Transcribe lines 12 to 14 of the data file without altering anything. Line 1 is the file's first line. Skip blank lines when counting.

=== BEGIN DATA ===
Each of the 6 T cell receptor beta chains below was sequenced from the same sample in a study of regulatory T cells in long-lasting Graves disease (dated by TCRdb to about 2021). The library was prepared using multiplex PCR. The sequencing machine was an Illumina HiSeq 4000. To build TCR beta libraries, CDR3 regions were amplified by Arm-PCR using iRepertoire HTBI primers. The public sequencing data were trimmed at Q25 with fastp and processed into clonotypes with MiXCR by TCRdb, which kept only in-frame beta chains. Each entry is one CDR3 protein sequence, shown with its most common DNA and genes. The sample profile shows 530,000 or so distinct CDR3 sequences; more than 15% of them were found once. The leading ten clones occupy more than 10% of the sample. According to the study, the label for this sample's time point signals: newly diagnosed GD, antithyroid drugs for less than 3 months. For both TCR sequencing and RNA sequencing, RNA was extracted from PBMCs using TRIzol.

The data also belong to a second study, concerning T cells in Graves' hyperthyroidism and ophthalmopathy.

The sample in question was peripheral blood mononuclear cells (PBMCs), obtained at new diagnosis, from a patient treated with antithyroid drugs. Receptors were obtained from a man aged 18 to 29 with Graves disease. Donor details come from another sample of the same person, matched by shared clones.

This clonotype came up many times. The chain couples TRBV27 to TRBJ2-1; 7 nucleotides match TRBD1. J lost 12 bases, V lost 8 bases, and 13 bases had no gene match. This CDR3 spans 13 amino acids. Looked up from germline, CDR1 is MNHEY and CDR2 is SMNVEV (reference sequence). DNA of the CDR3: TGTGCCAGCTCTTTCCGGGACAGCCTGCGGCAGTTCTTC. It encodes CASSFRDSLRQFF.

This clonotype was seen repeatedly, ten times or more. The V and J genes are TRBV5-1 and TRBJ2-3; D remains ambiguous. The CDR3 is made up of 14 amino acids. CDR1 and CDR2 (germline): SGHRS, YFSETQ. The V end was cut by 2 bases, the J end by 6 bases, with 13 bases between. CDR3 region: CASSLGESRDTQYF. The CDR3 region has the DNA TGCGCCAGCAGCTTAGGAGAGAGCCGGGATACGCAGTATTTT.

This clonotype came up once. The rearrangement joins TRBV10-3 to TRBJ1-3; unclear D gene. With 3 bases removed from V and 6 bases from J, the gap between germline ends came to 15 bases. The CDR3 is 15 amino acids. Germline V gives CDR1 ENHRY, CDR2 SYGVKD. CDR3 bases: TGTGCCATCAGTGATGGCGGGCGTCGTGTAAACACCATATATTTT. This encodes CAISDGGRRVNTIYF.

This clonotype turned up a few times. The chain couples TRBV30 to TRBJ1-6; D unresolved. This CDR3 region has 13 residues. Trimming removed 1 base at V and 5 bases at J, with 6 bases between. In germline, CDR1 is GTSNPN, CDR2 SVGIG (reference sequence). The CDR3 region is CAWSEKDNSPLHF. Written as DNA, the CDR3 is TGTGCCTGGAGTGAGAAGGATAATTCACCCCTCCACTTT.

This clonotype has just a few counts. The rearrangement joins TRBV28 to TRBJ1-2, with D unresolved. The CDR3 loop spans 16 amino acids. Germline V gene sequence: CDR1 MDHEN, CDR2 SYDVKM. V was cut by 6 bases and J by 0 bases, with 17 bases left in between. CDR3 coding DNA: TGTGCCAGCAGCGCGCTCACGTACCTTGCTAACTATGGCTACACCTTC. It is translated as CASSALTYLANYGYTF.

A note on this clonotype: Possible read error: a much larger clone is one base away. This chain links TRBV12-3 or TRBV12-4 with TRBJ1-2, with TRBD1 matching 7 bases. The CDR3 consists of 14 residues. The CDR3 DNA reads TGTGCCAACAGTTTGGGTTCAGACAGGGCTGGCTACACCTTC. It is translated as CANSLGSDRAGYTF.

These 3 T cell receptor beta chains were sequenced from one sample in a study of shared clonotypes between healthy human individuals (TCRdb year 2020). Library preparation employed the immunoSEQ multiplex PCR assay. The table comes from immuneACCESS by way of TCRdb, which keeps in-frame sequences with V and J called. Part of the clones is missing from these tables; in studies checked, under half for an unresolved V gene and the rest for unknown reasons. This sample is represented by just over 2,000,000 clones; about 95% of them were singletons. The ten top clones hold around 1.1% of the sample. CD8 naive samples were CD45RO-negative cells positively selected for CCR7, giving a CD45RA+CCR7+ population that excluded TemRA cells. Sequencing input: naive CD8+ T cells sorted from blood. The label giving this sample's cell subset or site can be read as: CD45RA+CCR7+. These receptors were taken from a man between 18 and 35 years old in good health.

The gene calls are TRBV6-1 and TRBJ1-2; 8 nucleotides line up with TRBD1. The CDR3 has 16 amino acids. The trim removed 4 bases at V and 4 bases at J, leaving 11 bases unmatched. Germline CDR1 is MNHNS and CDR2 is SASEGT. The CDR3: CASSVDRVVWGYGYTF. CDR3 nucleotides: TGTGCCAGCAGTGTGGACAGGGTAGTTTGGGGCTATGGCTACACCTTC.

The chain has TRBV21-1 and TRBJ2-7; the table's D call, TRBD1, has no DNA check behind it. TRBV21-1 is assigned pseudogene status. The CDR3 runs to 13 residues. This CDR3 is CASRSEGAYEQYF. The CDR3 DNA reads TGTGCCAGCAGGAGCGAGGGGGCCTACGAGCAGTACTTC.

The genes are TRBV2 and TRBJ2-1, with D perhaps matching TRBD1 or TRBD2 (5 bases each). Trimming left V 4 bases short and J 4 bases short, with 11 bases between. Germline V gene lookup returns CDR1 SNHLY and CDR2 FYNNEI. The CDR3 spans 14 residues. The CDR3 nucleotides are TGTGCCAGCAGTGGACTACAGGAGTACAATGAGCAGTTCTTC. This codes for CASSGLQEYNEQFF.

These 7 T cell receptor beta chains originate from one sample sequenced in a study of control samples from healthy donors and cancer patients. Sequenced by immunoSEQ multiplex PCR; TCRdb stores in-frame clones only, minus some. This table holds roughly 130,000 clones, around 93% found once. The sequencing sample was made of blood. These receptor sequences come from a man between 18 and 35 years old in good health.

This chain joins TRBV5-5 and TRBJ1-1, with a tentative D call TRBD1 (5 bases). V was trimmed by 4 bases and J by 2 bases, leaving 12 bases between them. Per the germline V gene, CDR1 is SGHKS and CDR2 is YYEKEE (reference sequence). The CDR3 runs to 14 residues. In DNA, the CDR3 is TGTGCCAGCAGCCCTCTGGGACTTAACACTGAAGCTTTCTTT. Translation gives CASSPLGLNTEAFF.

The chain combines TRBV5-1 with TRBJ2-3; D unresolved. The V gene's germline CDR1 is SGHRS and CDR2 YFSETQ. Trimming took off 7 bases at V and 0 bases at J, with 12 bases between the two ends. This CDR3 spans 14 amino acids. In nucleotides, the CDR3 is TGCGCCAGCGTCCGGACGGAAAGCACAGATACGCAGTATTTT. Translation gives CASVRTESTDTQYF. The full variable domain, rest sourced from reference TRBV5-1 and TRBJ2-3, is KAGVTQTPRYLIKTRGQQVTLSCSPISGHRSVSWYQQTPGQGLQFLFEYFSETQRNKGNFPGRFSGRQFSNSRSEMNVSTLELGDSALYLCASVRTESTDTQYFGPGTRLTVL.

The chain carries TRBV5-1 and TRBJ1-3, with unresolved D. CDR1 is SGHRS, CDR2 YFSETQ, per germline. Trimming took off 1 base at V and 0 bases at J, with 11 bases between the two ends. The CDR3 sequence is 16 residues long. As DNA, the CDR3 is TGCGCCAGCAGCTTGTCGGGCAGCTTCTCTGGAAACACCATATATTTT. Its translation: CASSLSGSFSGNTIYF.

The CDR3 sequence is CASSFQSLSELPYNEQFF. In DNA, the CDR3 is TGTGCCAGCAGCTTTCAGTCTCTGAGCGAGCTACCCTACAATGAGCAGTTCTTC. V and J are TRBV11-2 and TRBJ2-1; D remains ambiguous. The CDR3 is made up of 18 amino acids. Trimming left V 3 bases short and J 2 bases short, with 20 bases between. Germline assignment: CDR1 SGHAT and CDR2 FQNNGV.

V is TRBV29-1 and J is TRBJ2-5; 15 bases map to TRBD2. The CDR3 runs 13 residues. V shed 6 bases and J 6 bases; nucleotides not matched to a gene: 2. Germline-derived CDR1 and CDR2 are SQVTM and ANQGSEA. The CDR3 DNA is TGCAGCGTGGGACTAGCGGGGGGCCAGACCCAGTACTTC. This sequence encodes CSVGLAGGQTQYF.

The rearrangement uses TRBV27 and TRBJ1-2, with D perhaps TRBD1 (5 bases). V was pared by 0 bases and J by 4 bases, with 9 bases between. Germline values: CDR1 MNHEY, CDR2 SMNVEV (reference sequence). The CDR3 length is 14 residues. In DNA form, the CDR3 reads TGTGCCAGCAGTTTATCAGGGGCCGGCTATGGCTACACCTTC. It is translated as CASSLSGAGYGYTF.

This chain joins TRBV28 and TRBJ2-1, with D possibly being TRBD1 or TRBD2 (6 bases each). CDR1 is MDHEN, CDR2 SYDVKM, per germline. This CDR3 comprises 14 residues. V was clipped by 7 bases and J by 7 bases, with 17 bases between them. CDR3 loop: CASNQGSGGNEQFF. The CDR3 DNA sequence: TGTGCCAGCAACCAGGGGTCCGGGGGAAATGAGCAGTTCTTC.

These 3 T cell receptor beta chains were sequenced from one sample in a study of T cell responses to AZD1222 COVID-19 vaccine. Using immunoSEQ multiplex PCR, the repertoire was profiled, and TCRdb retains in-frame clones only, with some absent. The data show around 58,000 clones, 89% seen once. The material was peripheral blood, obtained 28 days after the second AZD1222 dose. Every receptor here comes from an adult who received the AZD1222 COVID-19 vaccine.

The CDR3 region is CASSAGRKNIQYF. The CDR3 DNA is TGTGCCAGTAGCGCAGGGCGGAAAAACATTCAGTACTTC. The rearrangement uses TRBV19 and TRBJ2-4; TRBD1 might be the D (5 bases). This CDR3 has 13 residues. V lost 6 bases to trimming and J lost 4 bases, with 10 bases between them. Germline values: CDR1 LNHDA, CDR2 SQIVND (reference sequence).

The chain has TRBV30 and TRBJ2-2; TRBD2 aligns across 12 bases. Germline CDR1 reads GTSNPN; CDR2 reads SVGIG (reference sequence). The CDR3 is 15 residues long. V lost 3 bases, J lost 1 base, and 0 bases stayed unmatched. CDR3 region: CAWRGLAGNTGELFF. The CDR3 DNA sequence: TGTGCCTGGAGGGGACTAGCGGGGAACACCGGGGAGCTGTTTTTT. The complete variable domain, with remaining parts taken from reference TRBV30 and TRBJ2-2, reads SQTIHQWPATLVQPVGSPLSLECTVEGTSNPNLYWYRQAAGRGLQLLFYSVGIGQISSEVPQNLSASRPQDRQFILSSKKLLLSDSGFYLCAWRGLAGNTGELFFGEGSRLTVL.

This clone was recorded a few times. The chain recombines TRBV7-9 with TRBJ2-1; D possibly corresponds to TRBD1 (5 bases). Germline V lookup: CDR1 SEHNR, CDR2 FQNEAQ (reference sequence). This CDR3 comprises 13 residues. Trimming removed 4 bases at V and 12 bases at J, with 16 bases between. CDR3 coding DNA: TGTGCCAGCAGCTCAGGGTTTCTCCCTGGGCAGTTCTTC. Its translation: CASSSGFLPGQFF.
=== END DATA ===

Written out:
The chain has TRBV21-1 and TRBJ2-7; the table's D call, TRBD1, has no DNA check behind it. TRBV21-1 is assigned pseudogene status. The CDR3 runs to 13 residues. This CDR3 is CASRSEGAYEQYF. The CDR3 DNA reads TGTGCCAGCAGGAGCGAGGGGGCCTACGAGCAGTACTTC.

The genes are TRBV2 and TRBJ2-1, with D perhaps matching TRBD1 or TRBD2 (5 bases each). Trimming left V 4 bases short and J 4 bases short, with 11 bases between. Germline V gene lookup returns CDR1 SNHLY and CDR2 FYNNEI. The CDR3 spans 14 residues. The CDR3 nucleotides are TGTGCCAGCAGTGGACTACAGGAGTACAATGAGCAGTTCTTC. This codes for CASSGLQEYNEQFF.

These 7 T cell receptor beta chains originate from one sample sequenced in a study of control samples from healthy donors and cancer patients. Sequenced by immunoSEQ multiplex PCR; TCRdb stores in-frame clones only, minus some. This table holds roughly 130,000 clones, around 93% found once. The sequencing sample was made of blood. These receptor sequences come from a man between 18 and 35 years old in good health.